3. The apparatus of claim 2 wherein:
said film support panel has a concave surface and a convex surface;
said holding means comprises means for holding said imaging film in abutting conformable relationship with said concave surface of said film support panel; and
said viewing position is located nearer to said concave surface of said film support panel than to said convex surface thereof.
4. The apparatus of claim 1 wherein:
said holding means comprises means for holding a plurality of said imaging films in conformable relationship with said film support panel.
5. The apparatus of claim 1 wherein:
said apparatus includes an enclosure having first and second ends in opposing relationship with one another;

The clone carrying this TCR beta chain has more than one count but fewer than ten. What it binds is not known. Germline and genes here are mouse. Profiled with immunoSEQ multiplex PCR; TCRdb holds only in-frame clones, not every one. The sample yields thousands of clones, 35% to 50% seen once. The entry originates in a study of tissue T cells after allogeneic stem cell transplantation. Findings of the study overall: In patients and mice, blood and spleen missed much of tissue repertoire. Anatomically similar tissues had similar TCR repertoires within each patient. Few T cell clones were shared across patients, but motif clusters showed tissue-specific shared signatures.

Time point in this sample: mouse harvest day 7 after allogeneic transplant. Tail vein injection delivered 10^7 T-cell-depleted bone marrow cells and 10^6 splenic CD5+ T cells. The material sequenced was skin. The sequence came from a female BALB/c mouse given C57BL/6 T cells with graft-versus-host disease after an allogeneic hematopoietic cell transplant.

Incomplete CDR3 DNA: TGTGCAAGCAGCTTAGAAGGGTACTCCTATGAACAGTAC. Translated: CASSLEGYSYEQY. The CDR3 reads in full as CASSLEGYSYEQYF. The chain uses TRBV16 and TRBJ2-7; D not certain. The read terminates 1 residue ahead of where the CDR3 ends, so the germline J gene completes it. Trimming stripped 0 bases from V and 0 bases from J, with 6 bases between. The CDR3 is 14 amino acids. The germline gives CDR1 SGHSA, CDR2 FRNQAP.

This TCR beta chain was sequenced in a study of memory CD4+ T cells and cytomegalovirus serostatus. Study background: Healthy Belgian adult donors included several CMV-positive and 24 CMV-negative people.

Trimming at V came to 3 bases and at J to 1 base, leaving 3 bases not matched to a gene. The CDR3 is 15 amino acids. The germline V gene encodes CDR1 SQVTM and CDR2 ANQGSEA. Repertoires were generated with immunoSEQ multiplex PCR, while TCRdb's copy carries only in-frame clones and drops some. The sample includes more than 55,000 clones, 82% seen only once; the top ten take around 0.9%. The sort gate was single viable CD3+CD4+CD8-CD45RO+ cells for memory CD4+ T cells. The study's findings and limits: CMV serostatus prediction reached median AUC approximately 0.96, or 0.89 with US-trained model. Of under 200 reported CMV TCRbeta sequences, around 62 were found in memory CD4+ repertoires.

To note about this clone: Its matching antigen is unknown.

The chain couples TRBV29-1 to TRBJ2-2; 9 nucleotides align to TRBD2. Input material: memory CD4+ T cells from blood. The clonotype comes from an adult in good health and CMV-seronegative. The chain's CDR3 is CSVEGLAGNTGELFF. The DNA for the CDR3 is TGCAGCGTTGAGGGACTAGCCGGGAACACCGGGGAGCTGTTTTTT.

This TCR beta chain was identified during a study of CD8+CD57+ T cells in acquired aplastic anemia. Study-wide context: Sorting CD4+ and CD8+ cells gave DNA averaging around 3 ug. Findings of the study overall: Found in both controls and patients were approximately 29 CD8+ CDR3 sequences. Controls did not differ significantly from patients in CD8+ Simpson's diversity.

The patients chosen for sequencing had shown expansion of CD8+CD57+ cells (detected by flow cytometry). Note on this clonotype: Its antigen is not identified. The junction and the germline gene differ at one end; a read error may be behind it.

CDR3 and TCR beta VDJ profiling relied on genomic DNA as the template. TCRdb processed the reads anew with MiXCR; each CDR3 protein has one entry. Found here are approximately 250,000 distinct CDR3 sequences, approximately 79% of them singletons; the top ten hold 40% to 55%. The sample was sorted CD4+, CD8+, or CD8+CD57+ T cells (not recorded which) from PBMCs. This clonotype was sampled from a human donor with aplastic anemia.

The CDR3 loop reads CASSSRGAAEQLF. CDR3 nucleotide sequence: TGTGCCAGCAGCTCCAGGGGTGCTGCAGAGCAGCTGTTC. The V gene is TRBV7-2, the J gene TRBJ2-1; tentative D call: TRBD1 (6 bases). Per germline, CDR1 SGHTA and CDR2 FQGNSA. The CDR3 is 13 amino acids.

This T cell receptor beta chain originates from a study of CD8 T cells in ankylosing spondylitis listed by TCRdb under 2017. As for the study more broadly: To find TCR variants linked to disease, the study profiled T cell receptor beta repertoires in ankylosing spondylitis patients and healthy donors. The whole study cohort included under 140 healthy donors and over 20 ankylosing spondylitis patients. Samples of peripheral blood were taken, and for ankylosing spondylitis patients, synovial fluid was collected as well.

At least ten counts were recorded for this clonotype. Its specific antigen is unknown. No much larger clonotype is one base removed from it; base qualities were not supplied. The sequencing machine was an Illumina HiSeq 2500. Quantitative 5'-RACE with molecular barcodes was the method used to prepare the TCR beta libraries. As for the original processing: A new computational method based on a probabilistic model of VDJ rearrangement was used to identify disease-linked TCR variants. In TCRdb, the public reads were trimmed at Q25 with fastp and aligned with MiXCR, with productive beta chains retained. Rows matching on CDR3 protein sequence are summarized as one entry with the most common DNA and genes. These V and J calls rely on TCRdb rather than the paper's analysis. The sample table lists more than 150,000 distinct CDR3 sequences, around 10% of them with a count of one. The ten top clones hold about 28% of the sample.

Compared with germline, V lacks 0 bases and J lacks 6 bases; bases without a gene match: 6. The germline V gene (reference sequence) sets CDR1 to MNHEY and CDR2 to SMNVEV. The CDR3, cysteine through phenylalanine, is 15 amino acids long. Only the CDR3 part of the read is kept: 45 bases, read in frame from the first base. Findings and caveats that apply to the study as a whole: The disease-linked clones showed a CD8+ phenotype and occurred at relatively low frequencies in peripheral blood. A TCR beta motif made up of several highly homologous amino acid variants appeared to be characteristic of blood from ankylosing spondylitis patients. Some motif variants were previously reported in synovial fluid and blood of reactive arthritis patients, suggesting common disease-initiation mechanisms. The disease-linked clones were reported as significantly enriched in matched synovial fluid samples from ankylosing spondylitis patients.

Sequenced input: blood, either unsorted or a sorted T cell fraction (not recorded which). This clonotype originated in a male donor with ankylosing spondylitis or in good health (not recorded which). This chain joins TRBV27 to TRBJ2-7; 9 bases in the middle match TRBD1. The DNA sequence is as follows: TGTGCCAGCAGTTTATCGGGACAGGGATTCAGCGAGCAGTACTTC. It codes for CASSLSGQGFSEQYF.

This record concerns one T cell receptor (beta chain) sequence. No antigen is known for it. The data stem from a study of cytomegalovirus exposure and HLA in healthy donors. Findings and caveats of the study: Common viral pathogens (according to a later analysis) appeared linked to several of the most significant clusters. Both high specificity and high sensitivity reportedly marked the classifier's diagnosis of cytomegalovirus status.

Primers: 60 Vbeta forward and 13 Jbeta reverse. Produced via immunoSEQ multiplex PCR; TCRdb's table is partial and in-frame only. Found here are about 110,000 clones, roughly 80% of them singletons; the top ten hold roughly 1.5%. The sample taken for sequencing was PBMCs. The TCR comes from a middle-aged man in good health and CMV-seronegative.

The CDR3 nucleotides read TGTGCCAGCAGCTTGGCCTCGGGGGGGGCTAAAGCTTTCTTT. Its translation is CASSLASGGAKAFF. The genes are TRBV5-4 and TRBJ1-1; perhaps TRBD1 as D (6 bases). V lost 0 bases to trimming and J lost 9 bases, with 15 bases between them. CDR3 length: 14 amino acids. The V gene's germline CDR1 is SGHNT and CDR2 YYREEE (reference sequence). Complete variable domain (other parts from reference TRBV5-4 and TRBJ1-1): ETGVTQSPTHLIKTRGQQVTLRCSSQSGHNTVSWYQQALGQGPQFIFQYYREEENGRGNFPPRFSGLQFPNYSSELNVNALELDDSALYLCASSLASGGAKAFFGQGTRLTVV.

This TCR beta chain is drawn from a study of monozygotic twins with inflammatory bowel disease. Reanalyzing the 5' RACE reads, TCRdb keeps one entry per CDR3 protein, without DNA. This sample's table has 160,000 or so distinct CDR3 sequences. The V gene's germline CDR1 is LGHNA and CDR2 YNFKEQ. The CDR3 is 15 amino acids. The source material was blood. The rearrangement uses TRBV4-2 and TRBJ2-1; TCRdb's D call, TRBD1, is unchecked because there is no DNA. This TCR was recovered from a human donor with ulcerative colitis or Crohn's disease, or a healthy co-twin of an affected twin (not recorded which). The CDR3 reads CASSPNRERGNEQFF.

said light source is located proximate to said first end; and
said film support panel is positioned across said second end of said enclosure in the path of said collimated light beam.
6. Illuminating apparatus comprising:
a selected number of medical diagnostic imaging films;
a selectively curved light transmissive film support panel;
means for holding said imaging films in abutting conformable relationship with a specified surface of s aid film support panel;
a light source located in spaced apart relationship with said film support panel;
means receiving light from said light source for projecting at least a portion of said received light, in the form of a collimated light beam, through said film support panel and through substantially all portions of said imaging films; and
said film support panel is selectively configured to focus said collimated light to a viewing position located at a specified point.
7. The apparatus of claim 6 wherein: